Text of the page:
The first time Estevan Torres walked into the Institute of Hispanic-Latino Cultures, or La Casita, it felt just like his grandmother’s home.
The wall color, arrangement of furniture and welcoming atmosphere all felt familiar to the then-freshman student, Torres said.
“The only thing that was missing was a plate of beans and rice,” he said.
La Casita became his refuge, a place to get away from the bustle of campus. He started attending Bible study meetings at the house each Tuesday or slipping away between classes to nap in the building’s library.
A few weeks ago, Torres, a UF alumni, drove by the empty lot where La Casita used to be. He wasn’t sure what he was seeing — until it clicked.
Hundreds of Hispanic and black alumni will return to Gainesville this weekend and next for Homecoming. Traditionally, the reunions were held in La Casita or the Institute of Black Culture. Now only dirt lots remain, the houses demolished in late August.
Torres said alumni will be excited for the future of the houses, but might become emotional.
“I passed by the house, and I wasn’t ready for it,” he said. “I hope they’re all ready for it.”
Both of the old buildings, wooden houses set up on West University Avenue, were closed in January for planned demolition. Over the Summer, controversy about whether the two buildings would be rebuilt as one unified center sparked protests. In July, Multicultural and Diversity Affairs announced the buildings would remain separate.
MCDA recently began holding a series of seven listening sessions to get student input.
Will Atkins, the executive director of MCDA, said the rebuilding project will cost $6.3 million.
Display boards are currently in the MCDA office for people to give feedback on the kinds of spaces they want in the new institutes, Atkins said.
“There’s lots of positivity moving forward with the project,” Atkins said. “We are doing our best to make sure multiple voices are being heard.”
After spending nearly her whole academic life in a private, predominantly white school, Tricia Tibby-Edmonds felt like a dot. She wanted to go to a black school.
She had her eyes set on Florida A&M in Tallahassee, but her mother, a Jamaican immigrant, refused.
“You’re not going to go to a black school, you’re going to go to a white school,” she said.
Today, Tibby-Edmonds, 46, said she’s glad she went to UF, even if she was at a predominantly white school. Even if on her first night in Gainesville, walking to Krispy Kreme Doughnuts with friends, a man shouted the N-word at her out of his car.
While Tibby-Edmonds was a student, she became treasurer of the UF Black Student Union, which would have meetings in the Institute of Black Culture even if space in the Reitz Union was available. The stairs were squeaky, and people had to sit on the floor, but Tibby-Edmonds said nobody minded.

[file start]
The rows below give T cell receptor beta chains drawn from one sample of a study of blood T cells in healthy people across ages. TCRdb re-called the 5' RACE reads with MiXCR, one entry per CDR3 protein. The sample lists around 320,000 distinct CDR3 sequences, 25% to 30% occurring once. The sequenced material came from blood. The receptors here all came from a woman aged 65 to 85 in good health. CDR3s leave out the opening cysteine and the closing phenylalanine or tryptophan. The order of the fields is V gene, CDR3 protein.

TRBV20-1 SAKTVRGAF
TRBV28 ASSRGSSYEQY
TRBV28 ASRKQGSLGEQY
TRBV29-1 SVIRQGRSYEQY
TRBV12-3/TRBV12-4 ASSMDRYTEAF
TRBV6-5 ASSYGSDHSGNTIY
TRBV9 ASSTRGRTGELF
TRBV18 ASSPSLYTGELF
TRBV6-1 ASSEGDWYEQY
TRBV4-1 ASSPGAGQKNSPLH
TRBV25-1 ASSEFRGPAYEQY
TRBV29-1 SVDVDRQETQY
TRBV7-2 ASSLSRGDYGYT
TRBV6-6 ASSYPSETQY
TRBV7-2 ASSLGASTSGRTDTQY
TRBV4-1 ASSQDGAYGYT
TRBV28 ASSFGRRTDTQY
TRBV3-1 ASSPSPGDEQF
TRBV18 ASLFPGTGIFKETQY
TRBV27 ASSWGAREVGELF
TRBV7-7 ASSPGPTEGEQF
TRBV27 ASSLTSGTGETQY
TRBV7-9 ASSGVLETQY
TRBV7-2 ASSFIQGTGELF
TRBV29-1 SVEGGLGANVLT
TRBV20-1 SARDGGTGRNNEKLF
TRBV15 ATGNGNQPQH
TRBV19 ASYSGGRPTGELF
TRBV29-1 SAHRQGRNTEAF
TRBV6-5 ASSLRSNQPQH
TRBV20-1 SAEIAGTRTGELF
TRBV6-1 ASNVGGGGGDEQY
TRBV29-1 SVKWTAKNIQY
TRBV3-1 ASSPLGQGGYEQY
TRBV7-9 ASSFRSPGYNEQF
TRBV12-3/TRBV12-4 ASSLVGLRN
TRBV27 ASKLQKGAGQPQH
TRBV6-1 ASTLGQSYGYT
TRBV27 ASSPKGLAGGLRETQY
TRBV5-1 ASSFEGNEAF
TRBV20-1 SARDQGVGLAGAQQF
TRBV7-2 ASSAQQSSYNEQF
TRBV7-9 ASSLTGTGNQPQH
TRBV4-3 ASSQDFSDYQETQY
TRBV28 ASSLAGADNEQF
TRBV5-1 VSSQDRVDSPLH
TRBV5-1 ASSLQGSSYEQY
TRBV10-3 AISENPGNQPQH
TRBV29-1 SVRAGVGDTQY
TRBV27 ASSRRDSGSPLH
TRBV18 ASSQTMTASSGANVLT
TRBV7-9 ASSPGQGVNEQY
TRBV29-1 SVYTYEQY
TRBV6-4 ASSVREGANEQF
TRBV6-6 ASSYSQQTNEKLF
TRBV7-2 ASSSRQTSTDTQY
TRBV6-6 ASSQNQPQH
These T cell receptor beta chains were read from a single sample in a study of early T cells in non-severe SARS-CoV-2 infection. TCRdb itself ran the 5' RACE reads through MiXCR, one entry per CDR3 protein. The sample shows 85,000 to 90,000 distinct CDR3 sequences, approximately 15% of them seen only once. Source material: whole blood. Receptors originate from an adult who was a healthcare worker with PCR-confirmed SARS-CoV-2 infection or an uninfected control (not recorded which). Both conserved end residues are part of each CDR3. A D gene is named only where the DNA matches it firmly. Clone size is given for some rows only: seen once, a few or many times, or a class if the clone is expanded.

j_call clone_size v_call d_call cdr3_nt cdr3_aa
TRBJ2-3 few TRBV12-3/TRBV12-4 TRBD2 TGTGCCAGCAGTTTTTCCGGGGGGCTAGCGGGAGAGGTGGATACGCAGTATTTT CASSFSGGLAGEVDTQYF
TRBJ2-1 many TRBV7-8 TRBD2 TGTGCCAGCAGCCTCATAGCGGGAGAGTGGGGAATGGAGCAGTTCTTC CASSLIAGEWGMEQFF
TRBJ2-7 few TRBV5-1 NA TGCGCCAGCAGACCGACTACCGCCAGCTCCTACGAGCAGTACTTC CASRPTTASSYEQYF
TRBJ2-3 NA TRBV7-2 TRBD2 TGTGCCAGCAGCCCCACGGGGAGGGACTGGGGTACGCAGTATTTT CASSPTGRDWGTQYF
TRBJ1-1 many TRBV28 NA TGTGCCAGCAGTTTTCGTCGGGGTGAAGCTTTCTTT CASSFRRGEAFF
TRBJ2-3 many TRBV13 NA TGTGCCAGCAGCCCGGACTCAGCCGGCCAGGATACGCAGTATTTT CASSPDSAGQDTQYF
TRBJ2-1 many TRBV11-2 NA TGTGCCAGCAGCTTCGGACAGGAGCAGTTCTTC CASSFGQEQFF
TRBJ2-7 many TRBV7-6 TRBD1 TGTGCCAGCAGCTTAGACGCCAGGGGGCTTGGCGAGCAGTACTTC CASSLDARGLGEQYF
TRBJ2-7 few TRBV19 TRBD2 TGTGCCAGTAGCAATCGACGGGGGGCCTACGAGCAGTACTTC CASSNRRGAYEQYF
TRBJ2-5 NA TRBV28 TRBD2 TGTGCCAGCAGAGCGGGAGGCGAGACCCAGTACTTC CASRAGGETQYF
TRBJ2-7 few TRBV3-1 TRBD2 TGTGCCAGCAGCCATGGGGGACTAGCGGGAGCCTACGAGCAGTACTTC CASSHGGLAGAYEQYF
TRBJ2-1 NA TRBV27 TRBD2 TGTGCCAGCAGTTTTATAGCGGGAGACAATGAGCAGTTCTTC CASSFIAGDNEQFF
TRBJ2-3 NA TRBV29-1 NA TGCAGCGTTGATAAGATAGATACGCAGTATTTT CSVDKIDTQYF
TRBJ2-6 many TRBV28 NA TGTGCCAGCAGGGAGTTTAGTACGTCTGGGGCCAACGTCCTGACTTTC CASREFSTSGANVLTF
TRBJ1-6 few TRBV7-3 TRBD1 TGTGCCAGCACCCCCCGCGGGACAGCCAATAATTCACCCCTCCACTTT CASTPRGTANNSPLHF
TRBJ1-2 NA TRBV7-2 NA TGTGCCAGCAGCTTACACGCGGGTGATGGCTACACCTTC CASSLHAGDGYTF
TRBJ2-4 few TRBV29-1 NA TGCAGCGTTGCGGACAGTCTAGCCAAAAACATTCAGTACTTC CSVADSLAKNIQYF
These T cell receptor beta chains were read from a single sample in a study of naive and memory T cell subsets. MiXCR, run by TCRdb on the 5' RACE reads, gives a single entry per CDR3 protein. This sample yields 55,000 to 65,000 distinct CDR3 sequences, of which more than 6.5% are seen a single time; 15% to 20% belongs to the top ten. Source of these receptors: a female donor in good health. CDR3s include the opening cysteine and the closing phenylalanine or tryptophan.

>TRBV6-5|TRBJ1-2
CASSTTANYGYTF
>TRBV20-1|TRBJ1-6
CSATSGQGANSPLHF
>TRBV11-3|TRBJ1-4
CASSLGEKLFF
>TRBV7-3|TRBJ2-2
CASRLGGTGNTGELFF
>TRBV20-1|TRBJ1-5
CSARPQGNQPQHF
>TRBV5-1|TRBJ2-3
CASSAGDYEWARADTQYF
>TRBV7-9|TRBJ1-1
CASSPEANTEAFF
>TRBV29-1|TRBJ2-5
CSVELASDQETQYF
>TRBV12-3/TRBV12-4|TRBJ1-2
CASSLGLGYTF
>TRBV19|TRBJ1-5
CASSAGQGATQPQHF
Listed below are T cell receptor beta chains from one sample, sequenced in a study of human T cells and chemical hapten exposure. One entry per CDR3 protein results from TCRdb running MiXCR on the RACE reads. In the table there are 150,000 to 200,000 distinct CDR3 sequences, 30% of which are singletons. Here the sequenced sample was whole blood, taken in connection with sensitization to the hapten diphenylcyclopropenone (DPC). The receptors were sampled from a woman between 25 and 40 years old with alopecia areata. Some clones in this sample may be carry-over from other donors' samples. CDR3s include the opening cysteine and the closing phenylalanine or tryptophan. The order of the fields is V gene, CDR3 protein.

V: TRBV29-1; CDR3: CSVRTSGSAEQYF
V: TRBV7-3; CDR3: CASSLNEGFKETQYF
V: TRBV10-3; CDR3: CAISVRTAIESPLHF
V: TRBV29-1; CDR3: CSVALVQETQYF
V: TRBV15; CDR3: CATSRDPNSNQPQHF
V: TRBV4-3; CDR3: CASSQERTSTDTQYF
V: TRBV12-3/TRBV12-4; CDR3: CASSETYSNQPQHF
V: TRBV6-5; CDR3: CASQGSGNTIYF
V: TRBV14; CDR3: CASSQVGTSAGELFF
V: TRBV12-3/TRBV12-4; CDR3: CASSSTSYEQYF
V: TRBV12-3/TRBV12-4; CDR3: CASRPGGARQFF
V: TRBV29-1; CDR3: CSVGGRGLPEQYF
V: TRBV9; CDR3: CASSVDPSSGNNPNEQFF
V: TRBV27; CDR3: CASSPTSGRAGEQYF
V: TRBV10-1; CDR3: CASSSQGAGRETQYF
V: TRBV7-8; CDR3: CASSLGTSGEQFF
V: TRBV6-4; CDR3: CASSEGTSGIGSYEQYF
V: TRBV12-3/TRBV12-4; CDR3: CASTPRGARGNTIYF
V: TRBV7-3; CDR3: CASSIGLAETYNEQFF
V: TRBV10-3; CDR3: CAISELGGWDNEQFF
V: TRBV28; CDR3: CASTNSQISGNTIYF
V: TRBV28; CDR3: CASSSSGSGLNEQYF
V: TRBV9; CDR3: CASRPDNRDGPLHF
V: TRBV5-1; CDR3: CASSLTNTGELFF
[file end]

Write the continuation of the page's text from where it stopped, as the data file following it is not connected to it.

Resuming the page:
“I am pretty sure whoever was the consulting team who thought this was the best step, whoever the eyes were, they didn’t look like the people who the building belonged to,” she said. “At all.”
When Tibby-Edmonds, who graduated in 1994, returned for football games with her kids, they always took photos outside the IBC.
It upset her to see the historic IBC building torn down instead of refurbished, like similar old houses in Savannah, Georgia.
She said the history of the building was important and valuable.
The IBC was gained after students conducted sit-ins and protests in the office of former UF President Stephen C. O’Connell on a day known as Black Thursday. Nearly 100 students withdrew from the school to protest.
“All the great buildings, that’s what’s done, you restore them,” she said. “Because they have history behind them. And I just feel like it’s a misstep, it is.”
Although this wasn’t the first year the Association of Hispanic Alumni or the Association of Black Alumni didn’t have their Homecoming events in the institutes, it was the first year the buildings weren’t standing.
Kimberly Lopez, the president of the Association of Hispanic Alumni, said returning alumni didn’t mention or mind the switch. At their Homecoming weekend they listened to a presentation on the construction progress from Gabe Lara, the associate director of Hispanic-Latino Affairs, to clear up any misconceptions on the rebuilding.
“I think there’s a way to achieve a new building while still having the same sense of history and pride that many feel with the old institute,” Lopez said.
Jacynta Brewton, the president of the Association of Black Alumni, said alumni would get the chance to comment on proposed designs for the Institute of Black Culture.
Brewton said the initial process wasn’t as inclusive as it could have been. Now, as a member of the institute’s project committee, Brewton said the process will be more open.
“I don’t know that everyone was fully aware of all the facts,” Brewton said.
As a student at UF in 2001, Brewton said she didn’t use the IBC often but was glad to know it was there.
“Most important to me was the IBC existed,” the 34-year-old said. “If I needed a space, I had a space.”
Amelia Nichols Alava, a UF alumni who attended in 1992 and current UF doctoral student, said she still feels deeply connected to The Gator Nation.
She said in 1992, there weren’t other spaces around town for Hispanic students to go — there was only La Casita. It’s where she and other students in the Hispanic Student Association would meet, talk or plan to go dancing.
“I was really sad to hear it was torn down,” the 43-year-old said. “As a freshman it was nice to meet other students with kind of the same background.”
She said the warmth she felt from La Casita was in part because it was a house. Though she understands necessity for disability access, she said if it becomes a modern building, it could lose the homey feeling it used to have.
“Even if they’re going into a new building, I hope it still has the heart and soul that it had when it was a house,” she said.